But the psalms lend themselves just as much to quiet, individual prayer, whether it’s in your kitchen, or lying in bed, or on the train, you can read slowly through the psalms and let them inform your personal prayer.
What makes them so accessible and useful is the way they express and gather up a huge range of human experiences and emotions. There’s a psalm for almost every mood. They’re real, down-to-earth, and they show us that we can be fearlessly honest with God in our prayers.
When you feel full of praise and gratitude, you will find the psalms a valuable resource.
When you feel like giving up on life, or God, betrayed, hurt or ill, again you will the psalms are a valuable resource.
So over the next few weeks, we’re looking at the psalms for a change, hearing the psalm set for the day as our first reading.
This week we have verses from Psalm 66.
This psalm is all about being thankful, expressing thankfulness in a very open way.
Verse 1: ‘Shout for joy to God, all the earth.’
This is not a quiet scene! It’s exuberant: there’s something to cheer about. Now, some find it more natural than others to be loud and exuberant. The point of this psalm is not that we have to all go around shouting every time we want to say “Thank you.”
The point is, when there is something to thank God for, to show it and celebrate it openly. It’s so easy to be thankful, but in such a way that is hidden and unexpressed. What this Psalm encourages people to do is show it–make it public.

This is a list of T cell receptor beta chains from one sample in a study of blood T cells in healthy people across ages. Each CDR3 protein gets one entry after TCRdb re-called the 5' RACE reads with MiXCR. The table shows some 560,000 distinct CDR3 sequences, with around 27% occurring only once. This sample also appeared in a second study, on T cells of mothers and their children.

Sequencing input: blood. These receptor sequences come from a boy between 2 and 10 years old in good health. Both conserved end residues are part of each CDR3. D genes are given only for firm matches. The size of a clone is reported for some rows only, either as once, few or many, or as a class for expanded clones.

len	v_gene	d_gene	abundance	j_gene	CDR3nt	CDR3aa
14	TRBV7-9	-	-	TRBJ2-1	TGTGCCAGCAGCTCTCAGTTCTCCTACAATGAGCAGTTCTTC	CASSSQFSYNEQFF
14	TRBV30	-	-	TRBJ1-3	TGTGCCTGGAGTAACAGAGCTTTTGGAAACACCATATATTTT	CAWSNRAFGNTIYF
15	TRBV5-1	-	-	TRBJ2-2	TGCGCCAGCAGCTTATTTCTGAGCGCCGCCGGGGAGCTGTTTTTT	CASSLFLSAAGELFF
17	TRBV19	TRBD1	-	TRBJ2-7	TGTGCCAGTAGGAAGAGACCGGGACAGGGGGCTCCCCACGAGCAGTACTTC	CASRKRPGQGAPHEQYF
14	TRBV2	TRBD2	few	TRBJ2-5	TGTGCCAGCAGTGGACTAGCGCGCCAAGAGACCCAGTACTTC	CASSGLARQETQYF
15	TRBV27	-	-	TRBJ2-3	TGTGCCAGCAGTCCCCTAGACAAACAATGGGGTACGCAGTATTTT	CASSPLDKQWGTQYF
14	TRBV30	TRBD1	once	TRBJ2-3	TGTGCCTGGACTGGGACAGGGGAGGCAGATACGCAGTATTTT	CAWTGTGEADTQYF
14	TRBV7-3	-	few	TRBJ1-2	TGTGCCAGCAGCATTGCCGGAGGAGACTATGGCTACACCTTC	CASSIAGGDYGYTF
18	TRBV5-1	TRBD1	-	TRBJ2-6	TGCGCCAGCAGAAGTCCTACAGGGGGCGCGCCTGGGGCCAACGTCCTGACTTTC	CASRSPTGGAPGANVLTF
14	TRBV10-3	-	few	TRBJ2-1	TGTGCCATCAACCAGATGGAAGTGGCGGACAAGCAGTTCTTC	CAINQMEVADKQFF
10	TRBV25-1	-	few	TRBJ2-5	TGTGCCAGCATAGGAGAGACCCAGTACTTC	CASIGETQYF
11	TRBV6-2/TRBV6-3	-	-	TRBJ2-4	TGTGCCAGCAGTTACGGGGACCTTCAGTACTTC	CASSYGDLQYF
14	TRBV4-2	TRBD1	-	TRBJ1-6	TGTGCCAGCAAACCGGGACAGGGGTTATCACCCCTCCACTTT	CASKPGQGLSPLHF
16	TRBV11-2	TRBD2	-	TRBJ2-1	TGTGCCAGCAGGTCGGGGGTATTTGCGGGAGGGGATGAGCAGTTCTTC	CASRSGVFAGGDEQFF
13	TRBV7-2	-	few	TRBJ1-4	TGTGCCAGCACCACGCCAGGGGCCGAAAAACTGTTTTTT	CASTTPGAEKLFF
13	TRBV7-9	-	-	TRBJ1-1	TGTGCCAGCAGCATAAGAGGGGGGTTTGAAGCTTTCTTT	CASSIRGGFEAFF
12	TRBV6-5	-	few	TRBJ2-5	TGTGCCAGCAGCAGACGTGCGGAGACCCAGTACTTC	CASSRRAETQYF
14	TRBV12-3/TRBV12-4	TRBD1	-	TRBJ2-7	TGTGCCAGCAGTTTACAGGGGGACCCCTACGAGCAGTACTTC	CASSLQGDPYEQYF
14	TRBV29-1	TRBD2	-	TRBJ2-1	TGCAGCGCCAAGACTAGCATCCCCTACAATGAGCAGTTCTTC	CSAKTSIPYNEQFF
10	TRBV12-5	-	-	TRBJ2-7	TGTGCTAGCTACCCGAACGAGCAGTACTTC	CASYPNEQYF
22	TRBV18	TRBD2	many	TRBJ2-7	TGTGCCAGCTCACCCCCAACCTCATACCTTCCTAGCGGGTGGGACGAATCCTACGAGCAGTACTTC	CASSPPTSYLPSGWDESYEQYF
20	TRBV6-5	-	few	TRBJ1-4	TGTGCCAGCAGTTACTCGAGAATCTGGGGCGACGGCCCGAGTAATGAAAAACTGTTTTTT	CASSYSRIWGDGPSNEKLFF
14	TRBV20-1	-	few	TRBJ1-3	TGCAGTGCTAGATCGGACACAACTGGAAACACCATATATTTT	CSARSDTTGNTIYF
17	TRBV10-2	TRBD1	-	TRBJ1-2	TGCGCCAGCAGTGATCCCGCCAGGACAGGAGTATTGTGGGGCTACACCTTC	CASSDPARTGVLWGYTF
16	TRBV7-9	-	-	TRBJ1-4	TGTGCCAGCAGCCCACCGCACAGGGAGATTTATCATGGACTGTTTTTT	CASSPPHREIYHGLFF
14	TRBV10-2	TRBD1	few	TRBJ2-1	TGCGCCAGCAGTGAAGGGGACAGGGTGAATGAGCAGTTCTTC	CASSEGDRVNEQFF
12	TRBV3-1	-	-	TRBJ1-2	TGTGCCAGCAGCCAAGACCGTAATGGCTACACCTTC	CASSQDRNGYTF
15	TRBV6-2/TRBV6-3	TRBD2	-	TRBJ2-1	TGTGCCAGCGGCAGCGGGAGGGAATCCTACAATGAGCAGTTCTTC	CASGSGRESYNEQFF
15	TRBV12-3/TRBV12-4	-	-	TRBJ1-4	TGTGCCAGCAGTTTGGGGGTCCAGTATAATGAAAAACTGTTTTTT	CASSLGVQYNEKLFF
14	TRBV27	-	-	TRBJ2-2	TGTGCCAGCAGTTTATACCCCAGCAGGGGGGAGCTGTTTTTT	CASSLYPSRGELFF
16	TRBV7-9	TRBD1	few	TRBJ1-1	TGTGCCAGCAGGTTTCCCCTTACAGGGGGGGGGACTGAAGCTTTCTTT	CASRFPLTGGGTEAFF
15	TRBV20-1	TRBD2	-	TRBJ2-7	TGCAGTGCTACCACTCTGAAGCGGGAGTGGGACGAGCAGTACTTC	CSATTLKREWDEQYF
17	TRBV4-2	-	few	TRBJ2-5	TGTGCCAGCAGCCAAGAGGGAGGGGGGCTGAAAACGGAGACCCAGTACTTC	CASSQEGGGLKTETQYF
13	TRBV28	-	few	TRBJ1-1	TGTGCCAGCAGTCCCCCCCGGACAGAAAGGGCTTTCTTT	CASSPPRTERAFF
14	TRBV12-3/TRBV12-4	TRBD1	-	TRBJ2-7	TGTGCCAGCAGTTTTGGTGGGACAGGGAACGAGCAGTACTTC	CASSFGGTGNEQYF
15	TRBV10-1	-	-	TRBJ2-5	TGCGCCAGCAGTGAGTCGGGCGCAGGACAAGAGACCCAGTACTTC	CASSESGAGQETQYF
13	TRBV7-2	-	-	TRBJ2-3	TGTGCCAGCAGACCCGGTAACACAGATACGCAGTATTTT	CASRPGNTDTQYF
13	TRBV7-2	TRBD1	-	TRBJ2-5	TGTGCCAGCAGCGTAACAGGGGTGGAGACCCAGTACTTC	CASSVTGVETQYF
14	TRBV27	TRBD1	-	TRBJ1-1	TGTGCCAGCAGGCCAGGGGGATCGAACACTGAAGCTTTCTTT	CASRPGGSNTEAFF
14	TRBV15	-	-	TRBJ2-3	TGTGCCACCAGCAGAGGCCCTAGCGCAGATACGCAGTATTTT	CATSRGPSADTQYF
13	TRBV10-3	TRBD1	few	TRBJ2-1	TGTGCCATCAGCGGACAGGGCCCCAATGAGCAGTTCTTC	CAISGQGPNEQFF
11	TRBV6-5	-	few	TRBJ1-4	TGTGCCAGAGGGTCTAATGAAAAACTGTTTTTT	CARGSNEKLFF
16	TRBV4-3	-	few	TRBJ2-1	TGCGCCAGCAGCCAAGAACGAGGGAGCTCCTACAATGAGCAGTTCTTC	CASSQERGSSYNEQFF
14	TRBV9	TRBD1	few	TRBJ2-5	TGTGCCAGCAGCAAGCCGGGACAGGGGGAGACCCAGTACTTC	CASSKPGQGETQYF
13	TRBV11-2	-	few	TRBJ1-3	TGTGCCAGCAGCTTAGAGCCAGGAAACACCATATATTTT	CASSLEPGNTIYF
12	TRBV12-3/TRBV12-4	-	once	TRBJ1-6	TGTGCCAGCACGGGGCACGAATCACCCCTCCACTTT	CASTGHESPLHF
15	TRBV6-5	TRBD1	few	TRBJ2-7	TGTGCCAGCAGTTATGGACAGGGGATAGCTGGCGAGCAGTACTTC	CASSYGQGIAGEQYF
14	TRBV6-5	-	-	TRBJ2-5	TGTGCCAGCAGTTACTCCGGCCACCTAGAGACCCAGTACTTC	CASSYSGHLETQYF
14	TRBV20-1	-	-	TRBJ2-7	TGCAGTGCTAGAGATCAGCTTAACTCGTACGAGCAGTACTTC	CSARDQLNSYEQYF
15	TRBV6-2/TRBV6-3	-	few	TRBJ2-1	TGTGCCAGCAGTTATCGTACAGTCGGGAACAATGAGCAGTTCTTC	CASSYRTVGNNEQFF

Sometimes we have that sense of being so grateful about something that we feel like we’re going to burst.
This psalm says, “Go for it”, and direct it to God.
Verse 8: ‘Praise our God, let the sound of his praise be heard…’
It’s one thing for Christians to be inwardly and individually thankful, but when that’s expressed corporately, it potentially becomes quite powerful, first, in what it does to us.
- Like in a church service when singing, and a sense that we’re all doing this together; there’s a feeling of unity and common purpose when we praise God. I once went to a worship event in Wembley stadium with 50,000 people – that was quite something.
Every week we celebrate Holy Communion, also known as the ‘Eucharist’ (we use a ‘Eucharistic prayer’). ‘Eucharist’ is a Greek word meaning thanksgiving.
But corporate worship can also make a powerful statement to the rest of the world.